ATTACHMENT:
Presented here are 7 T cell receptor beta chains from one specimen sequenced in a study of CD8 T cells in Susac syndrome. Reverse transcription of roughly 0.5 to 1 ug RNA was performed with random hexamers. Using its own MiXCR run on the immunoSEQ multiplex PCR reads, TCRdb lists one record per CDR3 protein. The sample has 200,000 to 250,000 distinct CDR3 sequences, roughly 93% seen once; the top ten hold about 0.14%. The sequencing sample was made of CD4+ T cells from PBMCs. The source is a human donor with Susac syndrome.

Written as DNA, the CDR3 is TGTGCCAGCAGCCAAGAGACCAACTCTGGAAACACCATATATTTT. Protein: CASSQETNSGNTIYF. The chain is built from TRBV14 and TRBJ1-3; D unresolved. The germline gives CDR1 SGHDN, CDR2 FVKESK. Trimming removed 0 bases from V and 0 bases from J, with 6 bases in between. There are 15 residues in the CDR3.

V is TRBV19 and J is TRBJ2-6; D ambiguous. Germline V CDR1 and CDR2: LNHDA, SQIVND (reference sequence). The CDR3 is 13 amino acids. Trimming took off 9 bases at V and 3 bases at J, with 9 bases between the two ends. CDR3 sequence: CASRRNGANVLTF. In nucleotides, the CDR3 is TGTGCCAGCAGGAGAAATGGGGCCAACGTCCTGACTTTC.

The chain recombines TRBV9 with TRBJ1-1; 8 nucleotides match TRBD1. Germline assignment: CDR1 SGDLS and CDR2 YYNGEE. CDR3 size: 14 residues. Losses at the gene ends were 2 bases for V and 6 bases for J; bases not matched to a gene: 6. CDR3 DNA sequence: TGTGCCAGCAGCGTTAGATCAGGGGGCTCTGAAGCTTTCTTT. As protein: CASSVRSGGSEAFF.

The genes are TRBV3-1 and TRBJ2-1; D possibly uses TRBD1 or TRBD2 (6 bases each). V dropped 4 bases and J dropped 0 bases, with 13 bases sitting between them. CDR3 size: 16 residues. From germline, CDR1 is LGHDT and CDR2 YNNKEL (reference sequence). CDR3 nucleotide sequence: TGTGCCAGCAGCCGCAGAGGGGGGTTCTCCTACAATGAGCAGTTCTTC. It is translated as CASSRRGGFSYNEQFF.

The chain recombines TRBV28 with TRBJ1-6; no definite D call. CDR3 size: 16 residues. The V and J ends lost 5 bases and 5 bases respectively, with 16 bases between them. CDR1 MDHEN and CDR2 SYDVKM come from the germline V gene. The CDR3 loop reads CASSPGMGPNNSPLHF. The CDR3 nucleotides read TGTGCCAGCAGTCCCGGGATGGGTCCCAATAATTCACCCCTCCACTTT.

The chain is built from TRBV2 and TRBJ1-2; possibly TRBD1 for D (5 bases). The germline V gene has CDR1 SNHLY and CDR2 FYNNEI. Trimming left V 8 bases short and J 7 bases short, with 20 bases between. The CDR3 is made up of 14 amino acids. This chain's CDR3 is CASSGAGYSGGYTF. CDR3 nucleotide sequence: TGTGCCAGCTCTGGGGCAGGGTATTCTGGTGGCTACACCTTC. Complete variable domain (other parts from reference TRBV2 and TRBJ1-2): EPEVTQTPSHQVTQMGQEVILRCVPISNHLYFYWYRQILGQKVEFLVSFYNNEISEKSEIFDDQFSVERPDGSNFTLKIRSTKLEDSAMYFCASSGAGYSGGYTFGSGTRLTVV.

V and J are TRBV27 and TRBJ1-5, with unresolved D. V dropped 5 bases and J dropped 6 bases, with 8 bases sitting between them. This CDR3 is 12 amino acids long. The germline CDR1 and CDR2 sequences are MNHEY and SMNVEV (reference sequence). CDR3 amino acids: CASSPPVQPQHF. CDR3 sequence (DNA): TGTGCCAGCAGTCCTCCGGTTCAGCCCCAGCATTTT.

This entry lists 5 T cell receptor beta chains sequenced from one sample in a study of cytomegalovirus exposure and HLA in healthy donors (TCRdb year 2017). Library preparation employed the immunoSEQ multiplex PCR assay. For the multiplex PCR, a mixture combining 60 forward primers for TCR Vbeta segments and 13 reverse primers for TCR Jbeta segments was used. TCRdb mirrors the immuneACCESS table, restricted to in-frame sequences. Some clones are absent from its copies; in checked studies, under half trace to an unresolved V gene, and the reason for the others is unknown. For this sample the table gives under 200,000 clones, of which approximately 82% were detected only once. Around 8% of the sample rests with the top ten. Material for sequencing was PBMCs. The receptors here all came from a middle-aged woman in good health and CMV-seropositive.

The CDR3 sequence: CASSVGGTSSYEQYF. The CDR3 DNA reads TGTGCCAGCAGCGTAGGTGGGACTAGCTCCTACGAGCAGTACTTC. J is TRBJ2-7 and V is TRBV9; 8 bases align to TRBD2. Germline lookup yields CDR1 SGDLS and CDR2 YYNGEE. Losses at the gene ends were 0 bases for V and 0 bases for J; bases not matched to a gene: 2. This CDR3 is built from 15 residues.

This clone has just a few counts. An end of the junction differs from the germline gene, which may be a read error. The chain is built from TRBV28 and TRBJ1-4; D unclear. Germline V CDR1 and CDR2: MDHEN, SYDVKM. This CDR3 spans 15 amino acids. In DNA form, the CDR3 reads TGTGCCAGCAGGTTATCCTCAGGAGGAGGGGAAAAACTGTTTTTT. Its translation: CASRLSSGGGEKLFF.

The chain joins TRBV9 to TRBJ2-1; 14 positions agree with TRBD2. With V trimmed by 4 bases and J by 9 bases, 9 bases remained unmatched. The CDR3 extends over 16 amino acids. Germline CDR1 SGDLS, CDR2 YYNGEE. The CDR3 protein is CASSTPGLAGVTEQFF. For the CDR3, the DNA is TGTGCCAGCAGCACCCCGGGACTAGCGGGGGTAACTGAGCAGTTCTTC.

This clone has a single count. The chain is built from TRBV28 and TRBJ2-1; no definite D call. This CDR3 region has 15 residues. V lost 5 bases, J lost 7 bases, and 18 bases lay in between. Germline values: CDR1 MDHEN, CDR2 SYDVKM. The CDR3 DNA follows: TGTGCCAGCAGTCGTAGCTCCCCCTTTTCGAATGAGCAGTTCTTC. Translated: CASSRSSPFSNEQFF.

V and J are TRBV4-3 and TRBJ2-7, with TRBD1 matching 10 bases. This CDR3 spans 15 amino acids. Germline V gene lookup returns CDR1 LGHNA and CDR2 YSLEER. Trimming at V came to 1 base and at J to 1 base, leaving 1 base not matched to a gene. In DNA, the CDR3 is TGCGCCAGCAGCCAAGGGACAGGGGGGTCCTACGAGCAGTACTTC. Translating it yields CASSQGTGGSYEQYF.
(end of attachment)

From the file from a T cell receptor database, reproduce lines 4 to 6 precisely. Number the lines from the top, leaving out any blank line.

The chain recombines TRBV9 with TRBJ1-1; 8 nucleotides match TRBD1. Germline assignment: CDR1 SGDLS and CDR2 YYNGEE. CDR3 size: 14 residues. Losses at the gene ends were 2 bases for V and 6 bases for J; bases not matched to a gene: 6. CDR3 DNA sequence: TGTGCCAGCAGCGTTAGATCAGGGGGCTCTGAAGCTTTCTTT. As protein: CASSVRSGGSEAFF.

The genes are TRBV3-1 and TRBJ2-1; D possibly uses TRBD1 or TRBD2 (6 bases each). V dropped 4 bases and J dropped 0 bases, with 13 bases sitting between them. CDR3 size: 16 residues. From germline, CDR1 is LGHDT and CDR2 YNNKEL (reference sequence). CDR3 nucleotide sequence: TGTGCCAGCAGCCGCAGAGGGGGGTTCTCCTACAATGAGCAGTTCTTC. It is translated as CASSRRGGFSYNEQFF.

The chain recombines TRBV28 with TRBJ1-6; no definite D call. CDR3 size: 16 residues. The V and J ends lost 5 bases and 5 bases respectively, with 16 bases between them. CDR1 MDHEN and CDR2 SYDVKM come from the germline V gene. The CDR3 loop reads CASSPGMGPNNSPLHF. The CDR3 nucleotides read TGTGCCAGCAGTCCCGGGATGGGTCCCAATAATTCACCCCTCCACTTT.